Huck Hui NG

Adjunct Professor

+65 6808 8145
nghh@gis.a-star.edu.sg

Affiliations

Adjunct Professor, Department of Biochemistry, Yong Loo Lin School of Medicine, NUS.
Acting Executive Director, Genome Institute of Singapore (GIS), A*STAR.
Deputy Director (Research Programmes), Genome Institute of Singapore (GIS), A*STAR.
Senior Group Leader, Genome Institute of Singapore, A*STAR.
Adjunct Associate Professor, School of Biological Sciences, NTU.
Adjunct Associate Professor, Department of Biological Sciences, Faculty of Sciences, NUS.

Education

Degree and Institution Year(s)
PhD, University of Edinburgh, UK 1996-1999
B.Sc (Honours 1st class) National University of Singapore 1992-1996

Professional Experience

Position and Institute Year(s)
Executive Director (Genome Institute of Singapore) 2012–present
Senior Group Leader, Genome Institute of Singapore 2007–present
President, Stem Cell Society (Singapore) 2010–present
Adjunct Professor (School of Biological Sciences, Nanyang Technological University) 2011–present
Adjunct Professor (Department of Biochemistry, National University of Singapore) 2012–present
Adjunct Professor (Department of Biological Sciences, National University of Singapore) 2012–present

Research Interest

NgHH’s laboratory focuses on different aspects of Systems Biology of Stem Cells. Specifically, his group uses genome wide approaches to dissect the transcriptional regulatory networks in embryonic stem cells with the aim to identify key nodes in this network. This had led to the first paper on the whole genome and unbiased mapping of key transcription factors in mouse embryonic stem cells. His group also conducted the whole genome genetic screen for human embryonic stem cells. More recently, his lab has begun to investigate the reprogramming code behind the induction of pluripotency in somatic cells. Huck-Hui Ng’s works have been published in journals such as Cell, Science and Nature. He also sits on the Editorial Board of International Journals such as Cell, Cell Stem Cell, Genes & Development. His papers have received over 14,000 citations and his H-index is 45.

Selected Publications

  1. Chan et al (2013). Induction of a Human Pluripotent State with Distinct Regulatory Circuitry that Resembles Preimplantation Epiblast. Cell Stem Cell. 13(6):663-75. (IF: 25.94)

  2. Lu et al (2013). SON connects the splicing-regulatory network with pluripotency in human embryonic stem cells. Nature Cell Biology. 15(10):1141-52. (IF: 19.41)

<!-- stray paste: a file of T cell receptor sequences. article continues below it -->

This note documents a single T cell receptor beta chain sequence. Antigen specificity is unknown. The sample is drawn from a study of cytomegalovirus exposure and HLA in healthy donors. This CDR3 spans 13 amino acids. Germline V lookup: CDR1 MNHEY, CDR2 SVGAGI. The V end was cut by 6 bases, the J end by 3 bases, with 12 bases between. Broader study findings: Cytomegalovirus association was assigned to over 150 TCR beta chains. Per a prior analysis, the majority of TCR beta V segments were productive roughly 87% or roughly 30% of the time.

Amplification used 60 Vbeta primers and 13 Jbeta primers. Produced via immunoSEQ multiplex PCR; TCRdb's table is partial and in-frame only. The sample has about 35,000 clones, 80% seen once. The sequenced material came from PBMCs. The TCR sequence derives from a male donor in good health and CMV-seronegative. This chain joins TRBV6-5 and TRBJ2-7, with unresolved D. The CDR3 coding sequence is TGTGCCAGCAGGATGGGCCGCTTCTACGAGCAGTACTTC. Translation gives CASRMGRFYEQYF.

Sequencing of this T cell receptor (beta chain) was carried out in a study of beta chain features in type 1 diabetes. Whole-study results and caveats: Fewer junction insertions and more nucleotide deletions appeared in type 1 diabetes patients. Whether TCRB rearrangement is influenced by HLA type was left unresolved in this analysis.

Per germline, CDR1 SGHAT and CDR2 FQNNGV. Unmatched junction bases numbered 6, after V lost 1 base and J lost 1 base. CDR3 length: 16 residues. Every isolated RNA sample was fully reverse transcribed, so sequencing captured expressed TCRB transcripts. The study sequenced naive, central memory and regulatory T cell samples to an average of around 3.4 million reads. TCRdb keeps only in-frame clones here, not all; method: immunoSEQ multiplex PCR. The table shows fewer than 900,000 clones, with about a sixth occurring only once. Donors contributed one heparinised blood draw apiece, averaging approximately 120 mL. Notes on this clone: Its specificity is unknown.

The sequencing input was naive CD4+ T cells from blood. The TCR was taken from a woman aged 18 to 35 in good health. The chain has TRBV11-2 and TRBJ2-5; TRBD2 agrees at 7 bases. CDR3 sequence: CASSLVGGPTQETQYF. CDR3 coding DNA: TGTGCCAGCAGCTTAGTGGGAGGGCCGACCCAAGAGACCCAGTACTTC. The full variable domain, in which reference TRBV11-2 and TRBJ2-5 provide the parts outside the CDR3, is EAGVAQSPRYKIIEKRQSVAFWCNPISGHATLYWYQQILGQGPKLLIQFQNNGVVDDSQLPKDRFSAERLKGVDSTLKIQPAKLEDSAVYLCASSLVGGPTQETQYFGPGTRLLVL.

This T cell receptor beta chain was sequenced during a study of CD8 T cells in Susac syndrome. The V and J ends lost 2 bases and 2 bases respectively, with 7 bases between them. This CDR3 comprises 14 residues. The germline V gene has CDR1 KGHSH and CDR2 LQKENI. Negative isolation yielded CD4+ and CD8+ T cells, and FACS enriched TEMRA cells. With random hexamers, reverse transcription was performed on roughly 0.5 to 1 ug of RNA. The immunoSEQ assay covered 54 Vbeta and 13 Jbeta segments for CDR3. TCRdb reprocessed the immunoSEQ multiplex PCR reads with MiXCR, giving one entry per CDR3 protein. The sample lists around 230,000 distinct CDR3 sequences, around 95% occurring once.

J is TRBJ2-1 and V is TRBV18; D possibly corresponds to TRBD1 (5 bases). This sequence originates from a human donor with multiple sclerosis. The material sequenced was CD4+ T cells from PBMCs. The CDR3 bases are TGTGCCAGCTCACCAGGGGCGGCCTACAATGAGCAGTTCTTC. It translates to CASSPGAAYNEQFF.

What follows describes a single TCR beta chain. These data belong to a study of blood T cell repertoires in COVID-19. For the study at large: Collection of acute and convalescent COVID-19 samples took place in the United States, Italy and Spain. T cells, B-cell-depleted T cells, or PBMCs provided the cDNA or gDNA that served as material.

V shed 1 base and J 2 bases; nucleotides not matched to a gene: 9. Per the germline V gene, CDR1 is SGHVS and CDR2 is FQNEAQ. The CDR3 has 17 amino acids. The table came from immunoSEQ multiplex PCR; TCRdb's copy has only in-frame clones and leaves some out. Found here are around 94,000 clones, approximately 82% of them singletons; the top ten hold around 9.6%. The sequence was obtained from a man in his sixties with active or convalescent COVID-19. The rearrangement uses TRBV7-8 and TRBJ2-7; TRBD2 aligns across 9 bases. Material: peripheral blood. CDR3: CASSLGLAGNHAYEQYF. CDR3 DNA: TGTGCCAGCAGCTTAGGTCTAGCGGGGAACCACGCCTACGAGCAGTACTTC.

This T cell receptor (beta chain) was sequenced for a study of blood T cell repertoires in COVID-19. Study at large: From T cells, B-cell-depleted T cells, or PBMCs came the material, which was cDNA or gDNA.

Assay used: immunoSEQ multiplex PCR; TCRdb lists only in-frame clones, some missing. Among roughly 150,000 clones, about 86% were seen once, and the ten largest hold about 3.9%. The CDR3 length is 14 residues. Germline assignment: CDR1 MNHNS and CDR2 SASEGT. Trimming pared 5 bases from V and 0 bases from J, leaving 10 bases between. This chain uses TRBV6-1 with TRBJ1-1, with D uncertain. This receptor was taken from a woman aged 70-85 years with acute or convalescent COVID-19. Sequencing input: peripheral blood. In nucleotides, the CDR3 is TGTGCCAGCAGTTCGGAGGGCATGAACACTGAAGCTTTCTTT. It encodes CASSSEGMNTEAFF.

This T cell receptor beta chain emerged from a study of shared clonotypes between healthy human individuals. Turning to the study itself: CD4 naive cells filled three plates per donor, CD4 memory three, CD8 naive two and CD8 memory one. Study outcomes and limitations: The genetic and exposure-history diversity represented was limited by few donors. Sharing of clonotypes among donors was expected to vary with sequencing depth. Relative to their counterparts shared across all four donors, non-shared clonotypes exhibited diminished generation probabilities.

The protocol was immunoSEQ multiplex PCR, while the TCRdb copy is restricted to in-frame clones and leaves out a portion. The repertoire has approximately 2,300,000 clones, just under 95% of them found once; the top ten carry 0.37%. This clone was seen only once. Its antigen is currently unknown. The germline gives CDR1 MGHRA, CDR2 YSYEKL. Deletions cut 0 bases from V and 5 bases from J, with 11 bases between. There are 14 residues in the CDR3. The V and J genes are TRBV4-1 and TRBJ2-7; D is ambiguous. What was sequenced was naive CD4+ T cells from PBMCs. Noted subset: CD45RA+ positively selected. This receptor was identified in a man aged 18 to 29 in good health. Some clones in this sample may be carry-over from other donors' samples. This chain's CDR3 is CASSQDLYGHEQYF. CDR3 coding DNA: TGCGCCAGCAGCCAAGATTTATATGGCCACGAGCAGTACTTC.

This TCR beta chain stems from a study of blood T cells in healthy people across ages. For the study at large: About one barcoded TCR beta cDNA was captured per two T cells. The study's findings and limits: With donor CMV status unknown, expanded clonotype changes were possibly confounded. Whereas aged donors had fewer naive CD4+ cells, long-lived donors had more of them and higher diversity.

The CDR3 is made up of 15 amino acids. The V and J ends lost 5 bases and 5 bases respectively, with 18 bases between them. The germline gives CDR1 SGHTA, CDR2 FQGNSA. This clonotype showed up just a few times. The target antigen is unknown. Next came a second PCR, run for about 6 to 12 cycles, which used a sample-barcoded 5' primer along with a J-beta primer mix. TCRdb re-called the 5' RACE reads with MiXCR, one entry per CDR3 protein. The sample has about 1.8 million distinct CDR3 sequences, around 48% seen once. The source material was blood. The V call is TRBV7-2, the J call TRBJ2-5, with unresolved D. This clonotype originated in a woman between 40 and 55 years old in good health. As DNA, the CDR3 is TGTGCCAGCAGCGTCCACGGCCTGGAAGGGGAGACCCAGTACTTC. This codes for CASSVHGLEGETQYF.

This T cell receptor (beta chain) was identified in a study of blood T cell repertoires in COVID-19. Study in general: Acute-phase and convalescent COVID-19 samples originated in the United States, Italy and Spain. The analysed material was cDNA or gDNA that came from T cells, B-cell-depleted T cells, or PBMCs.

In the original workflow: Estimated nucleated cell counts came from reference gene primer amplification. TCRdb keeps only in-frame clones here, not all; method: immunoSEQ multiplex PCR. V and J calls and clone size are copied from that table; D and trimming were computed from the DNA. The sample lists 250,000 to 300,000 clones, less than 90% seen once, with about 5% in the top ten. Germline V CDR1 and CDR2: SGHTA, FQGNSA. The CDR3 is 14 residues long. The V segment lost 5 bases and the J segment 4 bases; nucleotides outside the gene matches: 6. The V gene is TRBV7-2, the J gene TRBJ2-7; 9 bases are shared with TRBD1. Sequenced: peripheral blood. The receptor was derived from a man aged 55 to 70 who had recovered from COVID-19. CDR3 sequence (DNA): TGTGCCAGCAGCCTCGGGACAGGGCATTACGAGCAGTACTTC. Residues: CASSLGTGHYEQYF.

3. Goke et al (2013). Genome-wide Kinase-Chromatin Interactions Reveal the Regulatory Network of ERK Signaling in Human Embryonic Stem Cells. Mol. Cell. 50(6):844-55. (IF: 14.2)

  4. Karwacki-Neisius et al (2013). Reduced Oct4 Expression Directs a Robust Pluripotent State with Distinct Signaling Activity and Increased Enhancer Occupancy by Oct4 and Nanog. Cell Stem Cell. 12(5):531-45. (IF: 25.94)

  5. Ng et al (2013). In vivo epigenomic profiling of germ cells reveals germ cell molecular signatures. Dev Cell. 2013 Feb 11;24(3):324-33. (IF: 14.03)

  6. Gonzales and Ng (2011). FoxO: A new addition to the ESC cartel. Cell Stem Cell. 9(3):181-3. (IF: 25.94)

  7. Ng and Surani (2011). States of Pluripotency: transcriptional and signaling networks. Nature Cell Biology. 13(5):490-6. (IF: 19.41)

  8. Ng and Ng (2010). LincRNAs join the pluripotency alliance. Nature Genetics. 42(12):1035-6. (IF: 36.38)

  9. Chia et al (2010). A genome-wide RNAi screen reveals determinants of human ES cell identity. Nature. 468(7321):316-20. (IF: 36.10)

  10. Kunarso et al (2010). Transposable Elements have Rewired the Core Regulatory Network of Human Embryonic Stem Cells. Nature Genetics. 42(7):631-4. (IF: 36.38)

  11. Agarwal et al (2010). Telomere elongation in dyskeratosis congenital induced pluripotent stem cells. Nature. 464(7286):292-6. (IF: 36.10)

  12. Heng et al (2010). The Nuclear Receptor Nr5a2 can replace Oct4 in the Reprogramming of Murine Somatic Cells to Pluripotent Cells. Cell Stem Cell. 6(2):167-74. (IF: 25.94)

  13. Han et al (2010). Tbx3 improves the germ-line competency of induced pluripotent stem cells. Nature. 463(7284):1096-100. (IF: 36.10)

  14. Feng et al (2009). Molecules that promote or enhance reprogramming of somatic cells to induced pluripotent stem cells. Cell Stem Cell. 4(4):301-12. (IF: 25.94)

  15. Feng et al (2009). Reprogramming of fibroblasts into induced pluripotent stem cells with orphan nuclear receptor Esrrb. Nature Cell Biol. 11(2):197-203. (IF: 19.41)